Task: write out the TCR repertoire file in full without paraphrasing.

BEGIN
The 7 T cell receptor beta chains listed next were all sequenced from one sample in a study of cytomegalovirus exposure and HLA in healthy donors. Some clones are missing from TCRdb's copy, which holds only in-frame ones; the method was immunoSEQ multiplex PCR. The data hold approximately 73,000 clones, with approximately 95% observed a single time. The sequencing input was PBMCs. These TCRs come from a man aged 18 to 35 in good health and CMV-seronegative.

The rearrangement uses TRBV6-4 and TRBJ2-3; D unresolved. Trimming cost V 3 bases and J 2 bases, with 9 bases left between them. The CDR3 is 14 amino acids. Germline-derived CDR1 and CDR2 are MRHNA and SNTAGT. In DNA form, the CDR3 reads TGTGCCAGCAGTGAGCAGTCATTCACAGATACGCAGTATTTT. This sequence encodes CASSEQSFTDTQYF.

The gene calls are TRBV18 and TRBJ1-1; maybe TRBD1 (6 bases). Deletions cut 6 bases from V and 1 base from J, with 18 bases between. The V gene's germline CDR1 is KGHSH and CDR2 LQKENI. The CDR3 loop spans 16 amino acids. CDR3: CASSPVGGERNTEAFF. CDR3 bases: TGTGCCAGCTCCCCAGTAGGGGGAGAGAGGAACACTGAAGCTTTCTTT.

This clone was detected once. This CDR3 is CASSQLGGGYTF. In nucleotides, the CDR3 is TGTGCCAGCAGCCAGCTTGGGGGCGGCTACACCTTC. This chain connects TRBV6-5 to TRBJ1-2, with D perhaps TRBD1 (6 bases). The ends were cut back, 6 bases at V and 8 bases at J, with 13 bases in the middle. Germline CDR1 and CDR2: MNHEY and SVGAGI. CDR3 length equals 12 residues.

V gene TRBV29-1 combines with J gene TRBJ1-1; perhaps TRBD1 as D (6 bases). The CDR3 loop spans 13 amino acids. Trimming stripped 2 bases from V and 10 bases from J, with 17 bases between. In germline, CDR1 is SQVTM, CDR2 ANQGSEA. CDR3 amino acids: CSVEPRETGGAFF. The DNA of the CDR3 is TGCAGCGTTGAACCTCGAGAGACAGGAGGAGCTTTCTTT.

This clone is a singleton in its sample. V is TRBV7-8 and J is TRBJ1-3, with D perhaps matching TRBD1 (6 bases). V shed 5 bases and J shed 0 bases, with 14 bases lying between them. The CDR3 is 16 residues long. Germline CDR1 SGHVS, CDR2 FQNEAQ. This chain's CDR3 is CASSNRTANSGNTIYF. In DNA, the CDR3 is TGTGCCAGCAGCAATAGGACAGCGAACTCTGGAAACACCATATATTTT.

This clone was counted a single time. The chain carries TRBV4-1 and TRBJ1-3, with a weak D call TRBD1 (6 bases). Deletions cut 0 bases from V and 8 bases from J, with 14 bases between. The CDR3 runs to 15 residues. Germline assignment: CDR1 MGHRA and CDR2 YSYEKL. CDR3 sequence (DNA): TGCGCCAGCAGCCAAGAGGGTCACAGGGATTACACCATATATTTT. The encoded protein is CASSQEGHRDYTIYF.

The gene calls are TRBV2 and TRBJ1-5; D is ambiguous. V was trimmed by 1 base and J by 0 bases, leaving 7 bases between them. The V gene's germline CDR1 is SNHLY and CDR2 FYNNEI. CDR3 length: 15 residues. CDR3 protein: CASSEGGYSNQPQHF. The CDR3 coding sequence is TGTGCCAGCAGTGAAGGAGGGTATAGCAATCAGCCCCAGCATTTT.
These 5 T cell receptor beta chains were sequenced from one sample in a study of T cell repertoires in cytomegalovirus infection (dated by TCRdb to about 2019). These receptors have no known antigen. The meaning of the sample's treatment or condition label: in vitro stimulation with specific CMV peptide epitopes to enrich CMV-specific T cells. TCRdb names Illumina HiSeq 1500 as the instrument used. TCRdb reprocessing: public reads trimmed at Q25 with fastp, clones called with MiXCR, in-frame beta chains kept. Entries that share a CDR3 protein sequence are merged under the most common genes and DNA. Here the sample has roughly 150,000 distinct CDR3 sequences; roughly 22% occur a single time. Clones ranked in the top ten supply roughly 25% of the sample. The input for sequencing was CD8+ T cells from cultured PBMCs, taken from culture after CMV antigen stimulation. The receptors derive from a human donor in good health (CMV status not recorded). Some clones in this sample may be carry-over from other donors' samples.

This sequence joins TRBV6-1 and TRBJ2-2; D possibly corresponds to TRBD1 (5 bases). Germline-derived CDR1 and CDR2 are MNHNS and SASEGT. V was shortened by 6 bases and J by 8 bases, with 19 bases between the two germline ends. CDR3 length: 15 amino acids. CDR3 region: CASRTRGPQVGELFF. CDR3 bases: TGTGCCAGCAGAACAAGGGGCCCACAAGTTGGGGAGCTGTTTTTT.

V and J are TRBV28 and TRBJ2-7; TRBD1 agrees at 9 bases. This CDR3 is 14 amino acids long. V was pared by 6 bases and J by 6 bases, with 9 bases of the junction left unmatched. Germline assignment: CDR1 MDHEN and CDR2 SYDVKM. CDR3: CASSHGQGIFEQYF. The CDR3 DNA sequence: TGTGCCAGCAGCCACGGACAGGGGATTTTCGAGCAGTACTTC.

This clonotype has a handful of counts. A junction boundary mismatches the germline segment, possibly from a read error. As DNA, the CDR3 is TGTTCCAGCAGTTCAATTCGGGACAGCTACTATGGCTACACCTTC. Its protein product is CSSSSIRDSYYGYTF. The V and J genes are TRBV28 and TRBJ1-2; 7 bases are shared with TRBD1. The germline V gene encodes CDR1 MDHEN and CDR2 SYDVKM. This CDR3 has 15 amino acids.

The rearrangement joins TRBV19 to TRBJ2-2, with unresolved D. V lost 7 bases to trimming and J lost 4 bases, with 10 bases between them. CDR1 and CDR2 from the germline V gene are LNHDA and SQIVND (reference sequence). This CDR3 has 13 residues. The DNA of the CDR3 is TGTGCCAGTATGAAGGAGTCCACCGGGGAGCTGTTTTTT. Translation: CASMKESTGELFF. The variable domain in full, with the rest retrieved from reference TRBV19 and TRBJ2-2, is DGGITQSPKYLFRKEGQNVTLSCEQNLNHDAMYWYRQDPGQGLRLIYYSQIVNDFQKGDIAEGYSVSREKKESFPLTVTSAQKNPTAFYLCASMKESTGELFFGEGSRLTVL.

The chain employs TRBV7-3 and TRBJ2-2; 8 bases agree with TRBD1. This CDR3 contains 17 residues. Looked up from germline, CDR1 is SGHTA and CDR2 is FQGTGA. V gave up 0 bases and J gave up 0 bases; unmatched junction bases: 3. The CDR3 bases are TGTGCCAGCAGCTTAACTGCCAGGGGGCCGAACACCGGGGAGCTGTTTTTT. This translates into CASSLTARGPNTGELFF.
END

The 7 T cell receptor beta chains listed next were all sequenced from one sample in a study of cytomegalovirus exposure and HLA in healthy donors. Some clones are missing from TCRdb's copy, which holds only in-frame ones; the method was immunoSEQ multiplex PCR. The data hold approximately 73,000 clones, with approximately 95% observed a single time. The sequencing input was PBMCs. These TCRs come from a man aged 18 to 35 in good health and CMV-seronegative.

The rearrangement uses TRBV6-4 and TRBJ2-3; D unresolved. Trimming cost V 3 bases and J 2 bases, with 9 bases left between them. The CDR3 is 14 amino acids. Germline-derived CDR1 and CDR2 are MRHNA and SNTAGT. In DNA form, the CDR3 reads TGTGCCAGCAGTGAGCAGTCATTCACAGATACGCAGTATTTT. This sequence encodes CASSEQSFTDTQYF.

The gene calls are TRBV18 and TRBJ1-1; maybe TRBD1 (6 bases). Deletions cut 6 bases from V and 1 base from J, with 18 bases between. The V gene's germline CDR1 is KGHSH and CDR2 LQKENI. The CDR3 loop spans 16 amino acids. CDR3: CASSPVGGERNTEAFF. CDR3 bases: TGTGCCAGCTCCCCAGTAGGGGGAGAGAGGAACACTGAAGCTTTCTTT.

This clone was detected once. This CDR3 is CASSQLGGGYTF. In nucleotides, the CDR3 is TGTGCCAGCAGCCAGCTTGGGGGCGGCTACACCTTC. This chain connects TRBV6-5 to TRBJ1-2, with D perhaps TRBD1 (6 bases). The ends were cut back, 6 bases at V and 8 bases at J, with 13 bases in the middle. Germline CDR1 and CDR2: MNHEY and SVGAGI. CDR3 length equals 12 residues.

V gene TRBV29-1 combines with J gene TRBJ1-1; perhaps TRBD1 as D (6 bases). The CDR3 loop spans 13 amino acids. Trimming stripped 2 bases from V and 10 bases from J, with 17 bases between. In germline, CDR1 is SQVTM, CDR2 ANQGSEA. CDR3 amino acids: CSVEPRETGGAFF. The DNA of the CDR3 is TGCAGCGTTGAACCTCGAGAGACAGGAGGAGCTTTCTTT.

This clone is a singleton in its sample. V is TRBV7-8 and J is TRBJ1-3, with D perhaps matching TRBD1 (6 bases). V shed 5 bases and J shed 0 bases, with 14 bases lying between them. The CDR3 is 16 residues long. Germline CDR1 SGHVS, CDR2 FQNEAQ. This chain's CDR3 is CASSNRTANSGNTIYF. In DNA, the CDR3 is TGTGCCAGCAGCAATAGGACAGCGAACTCTGGAAACACCATATATTTT.

This clone was counted a single time. The chain carries TRBV4-1 and TRBJ1-3, with a weak D call TRBD1 (6 bases). Deletions cut 0 bases from V and 8 bases from J, with 14 bases between. The CDR3 runs to 15 residues. Germline assignment: CDR1 MGHRA and CDR2 YSYEKL. CDR3 sequence (DNA): TGCGCCAGCAGCCAAGAGGGTCACAGGGATTACACCATATATTTT. The encoded protein is CASSQEGHRDYTIYF.

The gene calls are TRBV2 and TRBJ1-5; D is ambiguous. V was trimmed by 1 base and J by 0 bases, leaving 7 bases between them. The V gene's germline CDR1 is SNHLY and CDR2 FYNNEI. CDR3 length: 15 residues. CDR3 protein: CASSEGGYSNQPQHF. The CDR3 coding sequence is TGTGCCAGCAGTGAAGGAGGGTATAGCAATCAGCCCCAGCATTTT.
These 5 T cell receptor beta chains were sequenced from one sample in a study of T cell repertoires in cytomegalovirus infection (dated by TCRdb to about 2019). These receptors have no known antigen. The meaning of the sample's treatment or condition label: in vitro stimulation with specific CMV peptide epitopes to enrich CMV-specific T cells. TCRdb names Illumina HiSeq 1500 as the instrument used. TCRdb reprocessing: public reads trimmed at Q25 with fastp, clones called with MiXCR, in-frame beta chains kept. Entries that share a CDR3 protein sequence are merged under the most common genes and DNA. Here the sample has roughly 150,000 distinct CDR3 sequences; roughly 22% occur a single time. Clones ranked in the top ten supply roughly 25% of the sample. The input for sequencing was CD8+ T cells from cultured PBMCs, taken from culture after CMV antigen stimulation. The receptors derive from a human donor in good health (CMV status not recorded). Some clones in this sample may be carry-over from other donors' samples.

This sequence joins TRBV6-1 and TRBJ2-2; D possibly corresponds to TRBD1 (5 bases). Germline-derived CDR1 and CDR2 are MNHNS and SASEGT. V was shortened by 6 bases and J by 8 bases, with 19 bases between the two germline ends. CDR3 length: 15 amino acids. CDR3 region: CASRTRGPQVGELFF. CDR3 bases: TGTGCCAGCAGAACAAGGGGCCCACAAGTTGGGGAGCTGTTTTTT.

V and J are TRBV28 and TRBJ2-7; TRBD1 agrees at 9 bases. This CDR3 is 14 amino acids long. V was pared by 6 bases and J by 6 bases, with 9 bases of the junction left unmatched. Germline assignment: CDR1 MDHEN and CDR2 SYDVKM. CDR3: CASSHGQGIFEQYF. The CDR3 DNA sequence: TGTGCCAGCAGCCACGGACAGGGGATTTTCGAGCAGTACTTC.

This clonotype has a handful of counts. A junction boundary mismatches the germline segment, possibly from a read error. As DNA, the CDR3 is TGTTCCAGCAGTTCAATTCGGGACAGCTACTATGGCTACACCTTC. Its protein product is CSSSSIRDSYYGYTF. The V and J genes are TRBV28 and TRBJ1-2; 7 bases are shared with TRBD1. The germline V gene encodes CDR1 MDHEN and CDR2 SYDVKM. This CDR3 has 15 amino acids.

The rearrangement joins TRBV19 to TRBJ2-2, with unresolved D. V lost 7 bases to trimming and J lost 4 bases, with 10 bases between them. CDR1 and CDR2 from the germline V gene are LNHDA and SQIVND (reference sequence). This CDR3 has 13 residues. The DNA of the CDR3 is TGTGCCAGTATGAAGGAGTCCACCGGGGAGCTGTTTTTT. Translation: CASMKESTGELFF. The variable domain in full, with the rest retrieved from reference TRBV19 and TRBJ2-2, is DGGITQSPKYLFRKEGQNVTLSCEQNLNHDAMYWYRQDPGQGLRLIYYSQIVNDFQKGDIAEGYSVSREKKESFPLTVTSAQKNPTAFYLCASMKESTGELFFGEGSRLTVL.

The chain employs TRBV7-3 and TRBJ2-2; 8 bases agree with TRBD1. This CDR3 contains 17 residues. Looked up from germline, CDR1 is SGHTA and CDR2 is FQGTGA. V gave up 0 bases and J gave up 0 bases; unmatched junction bases: 3. The CDR3 bases are TGTGCCAGCAGCTTAACTGCCAGGGGGCCGAACACCGGGGAGCTGTTTTTT. This translates into CASSLTARGPNTGELFF.